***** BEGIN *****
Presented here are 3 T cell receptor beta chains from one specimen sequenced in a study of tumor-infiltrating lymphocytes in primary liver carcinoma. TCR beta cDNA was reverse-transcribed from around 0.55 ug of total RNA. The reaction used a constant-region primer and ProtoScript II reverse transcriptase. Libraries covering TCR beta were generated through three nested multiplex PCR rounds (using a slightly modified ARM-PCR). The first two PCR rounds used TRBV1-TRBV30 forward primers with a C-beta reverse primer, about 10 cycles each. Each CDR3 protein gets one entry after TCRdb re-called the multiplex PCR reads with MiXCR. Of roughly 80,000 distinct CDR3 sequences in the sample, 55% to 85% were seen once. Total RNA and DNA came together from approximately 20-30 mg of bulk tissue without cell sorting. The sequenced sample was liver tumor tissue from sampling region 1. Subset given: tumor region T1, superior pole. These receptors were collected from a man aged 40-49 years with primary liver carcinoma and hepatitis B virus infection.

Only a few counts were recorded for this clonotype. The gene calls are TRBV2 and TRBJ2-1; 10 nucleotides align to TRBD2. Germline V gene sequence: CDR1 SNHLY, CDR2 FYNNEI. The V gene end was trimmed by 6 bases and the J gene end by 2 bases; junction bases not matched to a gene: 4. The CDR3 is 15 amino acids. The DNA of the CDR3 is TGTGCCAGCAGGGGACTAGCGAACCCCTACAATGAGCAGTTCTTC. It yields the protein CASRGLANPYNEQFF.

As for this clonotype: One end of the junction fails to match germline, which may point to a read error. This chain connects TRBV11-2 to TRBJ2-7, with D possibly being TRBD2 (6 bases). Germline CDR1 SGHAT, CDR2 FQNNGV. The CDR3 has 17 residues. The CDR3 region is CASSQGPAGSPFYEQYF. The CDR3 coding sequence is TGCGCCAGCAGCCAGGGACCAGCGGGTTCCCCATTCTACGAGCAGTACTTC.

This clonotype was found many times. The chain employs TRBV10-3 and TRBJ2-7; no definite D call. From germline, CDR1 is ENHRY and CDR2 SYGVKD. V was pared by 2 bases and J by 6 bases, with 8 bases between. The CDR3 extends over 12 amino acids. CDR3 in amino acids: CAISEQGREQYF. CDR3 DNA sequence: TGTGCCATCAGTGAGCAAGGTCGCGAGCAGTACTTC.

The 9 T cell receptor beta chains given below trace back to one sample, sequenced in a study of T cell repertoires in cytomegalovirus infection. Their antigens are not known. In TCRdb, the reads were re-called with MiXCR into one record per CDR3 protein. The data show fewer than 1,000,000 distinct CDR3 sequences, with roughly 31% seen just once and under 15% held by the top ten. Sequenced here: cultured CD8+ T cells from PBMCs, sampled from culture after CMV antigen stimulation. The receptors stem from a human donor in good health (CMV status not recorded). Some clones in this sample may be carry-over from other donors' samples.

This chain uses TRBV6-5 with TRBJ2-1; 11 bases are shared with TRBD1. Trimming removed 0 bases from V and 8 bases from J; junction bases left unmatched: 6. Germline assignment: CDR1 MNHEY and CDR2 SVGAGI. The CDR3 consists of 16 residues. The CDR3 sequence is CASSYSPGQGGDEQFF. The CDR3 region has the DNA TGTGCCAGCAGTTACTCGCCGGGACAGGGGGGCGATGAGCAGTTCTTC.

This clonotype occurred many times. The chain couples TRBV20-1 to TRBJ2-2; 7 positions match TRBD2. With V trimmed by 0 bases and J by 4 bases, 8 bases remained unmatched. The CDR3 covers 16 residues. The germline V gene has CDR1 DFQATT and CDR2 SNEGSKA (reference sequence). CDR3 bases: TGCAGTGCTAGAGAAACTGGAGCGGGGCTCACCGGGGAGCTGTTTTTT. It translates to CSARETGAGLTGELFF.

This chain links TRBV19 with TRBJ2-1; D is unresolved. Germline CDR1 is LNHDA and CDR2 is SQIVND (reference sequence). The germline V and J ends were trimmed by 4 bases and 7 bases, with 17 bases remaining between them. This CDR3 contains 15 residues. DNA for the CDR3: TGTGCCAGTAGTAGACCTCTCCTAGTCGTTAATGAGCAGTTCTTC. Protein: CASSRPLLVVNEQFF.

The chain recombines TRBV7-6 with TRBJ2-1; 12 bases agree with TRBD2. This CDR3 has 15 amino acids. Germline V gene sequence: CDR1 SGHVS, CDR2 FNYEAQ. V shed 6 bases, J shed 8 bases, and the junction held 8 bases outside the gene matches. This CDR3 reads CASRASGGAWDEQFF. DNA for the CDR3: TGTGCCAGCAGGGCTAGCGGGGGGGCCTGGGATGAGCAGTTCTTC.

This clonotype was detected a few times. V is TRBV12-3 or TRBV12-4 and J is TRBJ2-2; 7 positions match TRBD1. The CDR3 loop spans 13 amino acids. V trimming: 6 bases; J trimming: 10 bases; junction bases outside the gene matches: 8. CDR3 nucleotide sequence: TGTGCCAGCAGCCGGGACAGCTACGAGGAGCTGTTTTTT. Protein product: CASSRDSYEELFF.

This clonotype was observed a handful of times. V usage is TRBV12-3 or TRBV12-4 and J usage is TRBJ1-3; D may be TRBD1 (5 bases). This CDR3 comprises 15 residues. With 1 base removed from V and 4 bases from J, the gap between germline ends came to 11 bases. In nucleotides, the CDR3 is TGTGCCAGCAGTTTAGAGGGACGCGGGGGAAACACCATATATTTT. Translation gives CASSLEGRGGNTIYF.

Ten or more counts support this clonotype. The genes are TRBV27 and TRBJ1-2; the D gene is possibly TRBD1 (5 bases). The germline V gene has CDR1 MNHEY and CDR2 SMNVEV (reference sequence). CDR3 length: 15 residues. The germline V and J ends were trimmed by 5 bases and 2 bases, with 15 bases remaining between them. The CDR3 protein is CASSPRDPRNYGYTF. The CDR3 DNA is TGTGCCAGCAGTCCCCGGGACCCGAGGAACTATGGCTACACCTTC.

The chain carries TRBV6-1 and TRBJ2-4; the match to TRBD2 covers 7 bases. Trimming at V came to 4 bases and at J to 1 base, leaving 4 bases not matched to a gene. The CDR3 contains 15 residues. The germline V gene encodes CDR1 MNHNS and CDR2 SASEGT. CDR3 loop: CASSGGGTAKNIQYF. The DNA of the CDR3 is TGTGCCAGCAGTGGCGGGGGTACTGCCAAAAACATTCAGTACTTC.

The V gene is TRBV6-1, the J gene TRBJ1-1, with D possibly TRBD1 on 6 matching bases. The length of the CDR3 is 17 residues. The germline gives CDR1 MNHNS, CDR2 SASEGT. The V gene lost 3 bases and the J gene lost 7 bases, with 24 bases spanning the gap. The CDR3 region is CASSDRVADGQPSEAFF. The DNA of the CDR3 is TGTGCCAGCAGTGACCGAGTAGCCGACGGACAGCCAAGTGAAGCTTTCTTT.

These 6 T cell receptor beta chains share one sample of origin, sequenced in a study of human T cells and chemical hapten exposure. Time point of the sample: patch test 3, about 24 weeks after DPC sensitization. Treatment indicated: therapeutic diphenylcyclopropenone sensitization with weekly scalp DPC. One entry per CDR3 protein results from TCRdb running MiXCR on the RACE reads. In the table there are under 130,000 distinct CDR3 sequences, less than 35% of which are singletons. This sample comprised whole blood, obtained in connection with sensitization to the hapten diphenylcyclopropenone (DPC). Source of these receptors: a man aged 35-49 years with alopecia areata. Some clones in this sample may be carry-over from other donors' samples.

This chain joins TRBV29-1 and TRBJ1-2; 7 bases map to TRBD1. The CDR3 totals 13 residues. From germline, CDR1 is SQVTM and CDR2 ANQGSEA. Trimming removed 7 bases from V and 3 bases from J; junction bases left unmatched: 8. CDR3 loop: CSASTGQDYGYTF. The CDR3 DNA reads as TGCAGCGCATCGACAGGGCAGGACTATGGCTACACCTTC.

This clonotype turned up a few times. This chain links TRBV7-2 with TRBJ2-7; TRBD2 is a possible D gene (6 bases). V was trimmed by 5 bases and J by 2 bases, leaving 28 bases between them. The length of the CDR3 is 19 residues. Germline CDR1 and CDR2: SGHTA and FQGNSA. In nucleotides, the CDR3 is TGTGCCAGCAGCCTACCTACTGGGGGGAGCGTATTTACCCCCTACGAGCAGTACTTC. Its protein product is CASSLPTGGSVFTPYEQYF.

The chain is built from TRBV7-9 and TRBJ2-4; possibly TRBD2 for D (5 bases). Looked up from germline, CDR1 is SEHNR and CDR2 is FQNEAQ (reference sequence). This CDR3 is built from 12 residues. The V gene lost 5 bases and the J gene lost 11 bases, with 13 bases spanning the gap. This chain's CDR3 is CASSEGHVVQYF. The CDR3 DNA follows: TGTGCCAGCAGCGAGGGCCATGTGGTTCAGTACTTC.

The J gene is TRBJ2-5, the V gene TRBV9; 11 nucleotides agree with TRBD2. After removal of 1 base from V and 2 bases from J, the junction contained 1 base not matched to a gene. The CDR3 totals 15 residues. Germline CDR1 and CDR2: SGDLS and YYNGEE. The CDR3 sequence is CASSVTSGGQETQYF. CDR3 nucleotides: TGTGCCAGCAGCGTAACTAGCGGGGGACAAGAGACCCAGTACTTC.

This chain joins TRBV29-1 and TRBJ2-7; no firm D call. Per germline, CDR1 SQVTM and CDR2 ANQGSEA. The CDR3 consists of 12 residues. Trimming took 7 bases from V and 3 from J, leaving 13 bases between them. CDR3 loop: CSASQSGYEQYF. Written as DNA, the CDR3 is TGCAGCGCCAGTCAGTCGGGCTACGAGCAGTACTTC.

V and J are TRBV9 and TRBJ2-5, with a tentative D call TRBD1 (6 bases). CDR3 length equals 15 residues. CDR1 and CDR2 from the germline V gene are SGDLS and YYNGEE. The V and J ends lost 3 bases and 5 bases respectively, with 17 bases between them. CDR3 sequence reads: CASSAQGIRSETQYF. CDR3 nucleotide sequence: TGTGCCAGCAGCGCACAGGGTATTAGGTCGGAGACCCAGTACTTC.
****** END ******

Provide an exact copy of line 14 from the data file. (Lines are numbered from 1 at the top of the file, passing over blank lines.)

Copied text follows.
The V gene is TRBV6-1, the J gene TRBJ1-1, with D possibly TRBD1 on 6 matching bases. The length of the CDR3 is 17 residues. The germline gives CDR1 MNHNS, CDR2 SASEGT. The V gene lost 3 bases and the J gene lost 7 bases, with 24 bases spanning the gap. The CDR3 region is CASSDRVADGQPSEAFF. The DNA of the CDR3 is TGTGCCAGCAGTGACCGAGTAGCCGACGGACAGCCAAGTGAAGCTTTCTTT.